Lost in the plot
Ten years ago, when I bought the first new television I’d ever ownedafter almost twenty years of not watching any TV at all, I found myselfsucked into the rush of episodic shows and long-running storylines.
MOST SUITABLE TITLE EVER: Ten years ago, when I bought the first new television I’d ever owned after almost twenty years of not watching any TV at all, I found myself sucked into the rush of episodic shows and long-running storylines when I was overcome with a brief but intense addiction to Coronation Street.
I hadn’t a clue who the characters were, but there was something compelling about their banal but vivid lives that had me watching every day for a month, at which point the addiction suddenly left me. It took a bit longer to shake my fascination with syndicated episodes of Designing Women, but that’s a topic for a different day.
A pair of stories on the return of Lost this week underlined how the show’s wild tangle of plotlines has become taxing for all but the most dedicated of viewers. A story on scifiwire.com revealing that season five will see the series go into “answer mode” underlined this problem while featuring teasers like “viewers will see more of Jin (Daniel Dae Kim), who is a series regular this year, though his character apparently perished last year when the freighter exploded. The producers wouldn't say how and under what circumstances viewers will see Jin.”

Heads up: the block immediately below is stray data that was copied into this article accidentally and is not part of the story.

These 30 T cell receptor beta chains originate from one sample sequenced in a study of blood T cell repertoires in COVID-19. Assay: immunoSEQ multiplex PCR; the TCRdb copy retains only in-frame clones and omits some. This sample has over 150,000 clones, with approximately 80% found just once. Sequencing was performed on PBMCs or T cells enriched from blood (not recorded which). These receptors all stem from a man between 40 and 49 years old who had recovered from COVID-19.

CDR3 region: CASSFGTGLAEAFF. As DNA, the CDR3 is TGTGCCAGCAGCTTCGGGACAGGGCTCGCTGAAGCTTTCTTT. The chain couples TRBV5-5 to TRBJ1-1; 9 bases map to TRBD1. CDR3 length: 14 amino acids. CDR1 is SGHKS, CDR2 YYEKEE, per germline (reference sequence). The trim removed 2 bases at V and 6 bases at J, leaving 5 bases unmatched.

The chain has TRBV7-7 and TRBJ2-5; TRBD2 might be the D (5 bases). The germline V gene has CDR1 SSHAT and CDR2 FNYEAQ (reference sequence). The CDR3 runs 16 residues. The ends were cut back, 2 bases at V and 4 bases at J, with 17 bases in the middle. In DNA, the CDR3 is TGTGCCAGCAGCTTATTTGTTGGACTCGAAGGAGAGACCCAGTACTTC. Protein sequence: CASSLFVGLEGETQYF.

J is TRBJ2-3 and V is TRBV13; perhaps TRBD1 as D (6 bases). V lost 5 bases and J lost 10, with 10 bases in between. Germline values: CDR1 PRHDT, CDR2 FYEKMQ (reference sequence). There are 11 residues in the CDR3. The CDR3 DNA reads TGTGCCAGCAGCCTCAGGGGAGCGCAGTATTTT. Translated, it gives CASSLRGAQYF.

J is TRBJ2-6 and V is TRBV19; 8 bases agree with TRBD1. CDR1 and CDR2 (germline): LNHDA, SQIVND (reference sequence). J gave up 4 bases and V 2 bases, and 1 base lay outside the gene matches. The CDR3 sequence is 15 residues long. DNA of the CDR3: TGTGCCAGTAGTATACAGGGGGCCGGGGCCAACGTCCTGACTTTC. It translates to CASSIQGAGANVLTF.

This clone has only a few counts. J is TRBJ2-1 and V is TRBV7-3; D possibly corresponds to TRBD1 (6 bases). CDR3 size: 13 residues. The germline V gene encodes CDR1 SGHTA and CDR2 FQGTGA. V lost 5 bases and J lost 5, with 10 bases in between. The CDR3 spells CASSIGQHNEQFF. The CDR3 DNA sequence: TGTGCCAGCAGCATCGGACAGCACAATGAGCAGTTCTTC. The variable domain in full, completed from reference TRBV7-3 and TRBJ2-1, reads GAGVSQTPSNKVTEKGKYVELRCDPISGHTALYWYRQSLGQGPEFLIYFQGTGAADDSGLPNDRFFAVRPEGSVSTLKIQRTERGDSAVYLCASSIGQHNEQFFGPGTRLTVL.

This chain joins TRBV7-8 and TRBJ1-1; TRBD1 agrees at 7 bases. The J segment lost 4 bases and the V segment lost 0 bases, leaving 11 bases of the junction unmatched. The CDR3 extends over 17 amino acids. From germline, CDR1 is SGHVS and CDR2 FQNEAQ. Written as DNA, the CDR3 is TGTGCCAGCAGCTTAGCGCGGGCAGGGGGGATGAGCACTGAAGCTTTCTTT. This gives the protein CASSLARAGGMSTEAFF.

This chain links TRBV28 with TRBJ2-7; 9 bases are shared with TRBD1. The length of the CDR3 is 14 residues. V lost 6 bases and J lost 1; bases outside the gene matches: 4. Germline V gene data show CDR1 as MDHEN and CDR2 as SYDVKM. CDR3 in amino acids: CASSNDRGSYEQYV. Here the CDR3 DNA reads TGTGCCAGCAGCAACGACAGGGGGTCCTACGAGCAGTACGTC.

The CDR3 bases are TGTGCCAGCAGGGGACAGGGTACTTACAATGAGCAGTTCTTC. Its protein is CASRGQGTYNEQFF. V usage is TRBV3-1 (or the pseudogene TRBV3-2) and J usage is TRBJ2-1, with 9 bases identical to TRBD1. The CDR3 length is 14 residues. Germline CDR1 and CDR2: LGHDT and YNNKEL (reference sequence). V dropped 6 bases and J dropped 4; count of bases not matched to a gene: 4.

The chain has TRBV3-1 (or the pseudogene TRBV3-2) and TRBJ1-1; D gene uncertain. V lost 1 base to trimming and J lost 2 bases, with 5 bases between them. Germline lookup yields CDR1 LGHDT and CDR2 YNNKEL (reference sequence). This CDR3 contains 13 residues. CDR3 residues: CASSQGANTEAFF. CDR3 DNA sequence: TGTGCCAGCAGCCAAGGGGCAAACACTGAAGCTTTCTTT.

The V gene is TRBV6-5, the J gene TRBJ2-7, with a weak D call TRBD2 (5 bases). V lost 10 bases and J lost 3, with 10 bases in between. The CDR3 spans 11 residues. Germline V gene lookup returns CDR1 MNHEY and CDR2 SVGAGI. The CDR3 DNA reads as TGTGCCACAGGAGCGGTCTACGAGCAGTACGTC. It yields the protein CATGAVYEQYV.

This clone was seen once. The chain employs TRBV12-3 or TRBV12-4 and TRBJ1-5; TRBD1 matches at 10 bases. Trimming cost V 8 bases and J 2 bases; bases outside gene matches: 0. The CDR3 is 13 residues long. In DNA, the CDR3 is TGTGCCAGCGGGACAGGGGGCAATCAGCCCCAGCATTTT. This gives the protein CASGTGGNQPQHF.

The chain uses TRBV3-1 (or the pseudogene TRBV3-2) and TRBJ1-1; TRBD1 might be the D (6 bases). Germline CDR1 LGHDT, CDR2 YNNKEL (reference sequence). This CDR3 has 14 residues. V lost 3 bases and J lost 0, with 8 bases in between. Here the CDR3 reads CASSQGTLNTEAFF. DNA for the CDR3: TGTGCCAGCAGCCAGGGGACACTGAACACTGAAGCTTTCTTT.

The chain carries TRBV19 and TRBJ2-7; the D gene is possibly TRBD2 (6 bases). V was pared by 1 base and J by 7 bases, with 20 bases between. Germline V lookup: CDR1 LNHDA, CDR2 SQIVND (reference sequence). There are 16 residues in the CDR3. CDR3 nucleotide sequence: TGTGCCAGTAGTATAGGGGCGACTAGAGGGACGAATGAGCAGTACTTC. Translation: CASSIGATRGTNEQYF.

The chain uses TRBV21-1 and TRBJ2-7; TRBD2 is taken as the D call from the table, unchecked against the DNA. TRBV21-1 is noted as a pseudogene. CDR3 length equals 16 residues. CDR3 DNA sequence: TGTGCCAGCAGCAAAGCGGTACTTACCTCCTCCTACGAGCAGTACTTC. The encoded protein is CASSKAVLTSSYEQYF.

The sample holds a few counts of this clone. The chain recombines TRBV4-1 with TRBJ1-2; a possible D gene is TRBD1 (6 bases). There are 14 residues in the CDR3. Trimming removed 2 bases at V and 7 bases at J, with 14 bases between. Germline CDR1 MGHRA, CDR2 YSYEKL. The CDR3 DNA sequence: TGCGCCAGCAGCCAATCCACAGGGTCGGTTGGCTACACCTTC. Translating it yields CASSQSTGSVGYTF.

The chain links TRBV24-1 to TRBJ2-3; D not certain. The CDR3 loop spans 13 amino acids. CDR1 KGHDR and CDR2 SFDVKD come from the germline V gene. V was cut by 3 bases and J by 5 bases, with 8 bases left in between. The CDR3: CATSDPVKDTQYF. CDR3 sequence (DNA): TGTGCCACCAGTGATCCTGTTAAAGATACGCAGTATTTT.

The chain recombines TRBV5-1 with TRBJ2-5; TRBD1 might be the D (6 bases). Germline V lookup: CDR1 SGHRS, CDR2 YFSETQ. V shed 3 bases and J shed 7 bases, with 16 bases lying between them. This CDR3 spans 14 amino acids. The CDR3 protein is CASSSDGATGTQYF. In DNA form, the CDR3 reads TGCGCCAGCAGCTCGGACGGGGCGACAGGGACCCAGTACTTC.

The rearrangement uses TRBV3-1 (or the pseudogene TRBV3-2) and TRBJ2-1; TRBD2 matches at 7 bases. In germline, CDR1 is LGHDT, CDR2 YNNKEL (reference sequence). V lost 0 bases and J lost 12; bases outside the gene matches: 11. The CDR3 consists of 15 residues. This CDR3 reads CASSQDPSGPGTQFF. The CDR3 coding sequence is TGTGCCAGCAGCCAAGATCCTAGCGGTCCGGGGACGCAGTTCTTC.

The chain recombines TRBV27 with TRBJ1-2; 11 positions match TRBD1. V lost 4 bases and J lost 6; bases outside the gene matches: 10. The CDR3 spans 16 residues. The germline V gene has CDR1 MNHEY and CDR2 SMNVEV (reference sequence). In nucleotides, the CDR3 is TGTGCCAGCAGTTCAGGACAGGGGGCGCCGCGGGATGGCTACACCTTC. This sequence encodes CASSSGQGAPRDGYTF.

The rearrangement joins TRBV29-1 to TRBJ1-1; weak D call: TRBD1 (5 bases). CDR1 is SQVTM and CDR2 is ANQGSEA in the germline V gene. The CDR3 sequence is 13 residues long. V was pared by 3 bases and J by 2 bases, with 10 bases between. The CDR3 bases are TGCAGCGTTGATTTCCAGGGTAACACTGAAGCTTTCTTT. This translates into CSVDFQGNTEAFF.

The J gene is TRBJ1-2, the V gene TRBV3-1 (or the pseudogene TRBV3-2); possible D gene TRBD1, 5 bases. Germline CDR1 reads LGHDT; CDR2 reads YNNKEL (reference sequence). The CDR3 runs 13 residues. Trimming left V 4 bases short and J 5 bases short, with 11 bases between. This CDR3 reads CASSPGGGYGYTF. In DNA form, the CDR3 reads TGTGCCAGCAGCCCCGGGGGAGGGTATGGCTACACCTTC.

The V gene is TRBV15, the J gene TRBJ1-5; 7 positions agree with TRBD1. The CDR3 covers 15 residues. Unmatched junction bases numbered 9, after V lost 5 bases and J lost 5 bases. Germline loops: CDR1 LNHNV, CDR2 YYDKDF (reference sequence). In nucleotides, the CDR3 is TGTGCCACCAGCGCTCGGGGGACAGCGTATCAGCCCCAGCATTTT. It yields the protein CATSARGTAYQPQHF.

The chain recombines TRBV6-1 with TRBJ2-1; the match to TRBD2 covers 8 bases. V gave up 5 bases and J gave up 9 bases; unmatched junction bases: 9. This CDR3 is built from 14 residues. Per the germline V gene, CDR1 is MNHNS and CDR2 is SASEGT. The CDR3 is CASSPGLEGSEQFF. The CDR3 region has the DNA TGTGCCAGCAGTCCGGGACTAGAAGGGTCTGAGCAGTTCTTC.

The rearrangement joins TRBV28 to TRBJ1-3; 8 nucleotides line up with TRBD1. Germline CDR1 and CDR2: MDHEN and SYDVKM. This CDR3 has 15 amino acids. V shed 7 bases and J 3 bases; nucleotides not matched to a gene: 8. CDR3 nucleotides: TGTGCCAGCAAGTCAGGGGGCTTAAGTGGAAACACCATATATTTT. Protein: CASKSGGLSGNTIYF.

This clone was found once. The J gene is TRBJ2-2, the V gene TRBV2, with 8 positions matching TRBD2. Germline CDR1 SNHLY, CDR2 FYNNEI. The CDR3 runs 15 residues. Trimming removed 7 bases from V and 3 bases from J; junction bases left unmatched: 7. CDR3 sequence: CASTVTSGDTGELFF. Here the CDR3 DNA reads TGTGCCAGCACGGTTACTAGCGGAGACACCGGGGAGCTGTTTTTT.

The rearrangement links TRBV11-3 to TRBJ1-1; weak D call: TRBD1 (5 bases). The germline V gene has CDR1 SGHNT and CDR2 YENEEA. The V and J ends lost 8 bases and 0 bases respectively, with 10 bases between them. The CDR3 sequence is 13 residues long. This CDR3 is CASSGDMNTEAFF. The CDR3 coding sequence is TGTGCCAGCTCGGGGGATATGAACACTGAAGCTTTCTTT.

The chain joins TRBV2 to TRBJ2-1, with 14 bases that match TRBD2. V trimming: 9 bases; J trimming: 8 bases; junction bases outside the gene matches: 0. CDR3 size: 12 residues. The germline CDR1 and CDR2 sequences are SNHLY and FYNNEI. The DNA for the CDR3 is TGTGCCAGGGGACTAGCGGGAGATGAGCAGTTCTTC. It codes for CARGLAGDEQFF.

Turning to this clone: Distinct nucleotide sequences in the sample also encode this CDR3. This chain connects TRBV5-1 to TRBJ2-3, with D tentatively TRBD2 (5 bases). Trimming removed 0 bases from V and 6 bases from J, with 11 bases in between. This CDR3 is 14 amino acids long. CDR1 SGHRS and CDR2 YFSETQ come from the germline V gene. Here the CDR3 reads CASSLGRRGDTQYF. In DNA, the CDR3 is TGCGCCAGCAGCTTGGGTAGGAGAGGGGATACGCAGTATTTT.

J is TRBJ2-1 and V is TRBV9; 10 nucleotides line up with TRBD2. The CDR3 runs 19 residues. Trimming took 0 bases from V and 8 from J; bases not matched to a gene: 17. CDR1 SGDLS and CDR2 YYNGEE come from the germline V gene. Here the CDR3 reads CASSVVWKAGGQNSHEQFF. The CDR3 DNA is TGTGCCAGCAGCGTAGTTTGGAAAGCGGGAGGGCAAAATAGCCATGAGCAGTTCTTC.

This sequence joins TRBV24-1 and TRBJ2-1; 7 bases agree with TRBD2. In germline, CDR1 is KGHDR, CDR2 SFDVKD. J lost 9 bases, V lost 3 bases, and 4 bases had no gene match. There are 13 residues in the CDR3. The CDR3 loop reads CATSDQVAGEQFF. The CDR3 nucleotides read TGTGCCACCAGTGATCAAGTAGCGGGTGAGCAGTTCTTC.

A New York Times story echoed the confusion experienced by anyone new to the show, or at the disadvantage of missing a few episodes: “What ever happened to the four-toed statue? Why do some inhabitants of the island never seem to age? What is the Smoke Monster?”
The Times piece profiles Gregg Nations, the script supervisor and co-producer tasked with the job of “untangling the seemingly impenetrable mass of plotlines that have become addictive to some viewers of the show and alienating to others.” At this point I’m glad to know that someone is doing this job, though it’s probably too late for someone, like myself, who tuned out halfway through season one.
Shows as labyrinthine as Lost guarantee that they’ll have fewer, not more, viewers than the number that tuned in at the start, and the three million that have been shed since the first season proves this. It’s the ratings equivalent of a Shaker colony, committed but unable to reproduce, and it’s hard to see how network TV will encourage it as audiences and ad dollars continue to dwindle.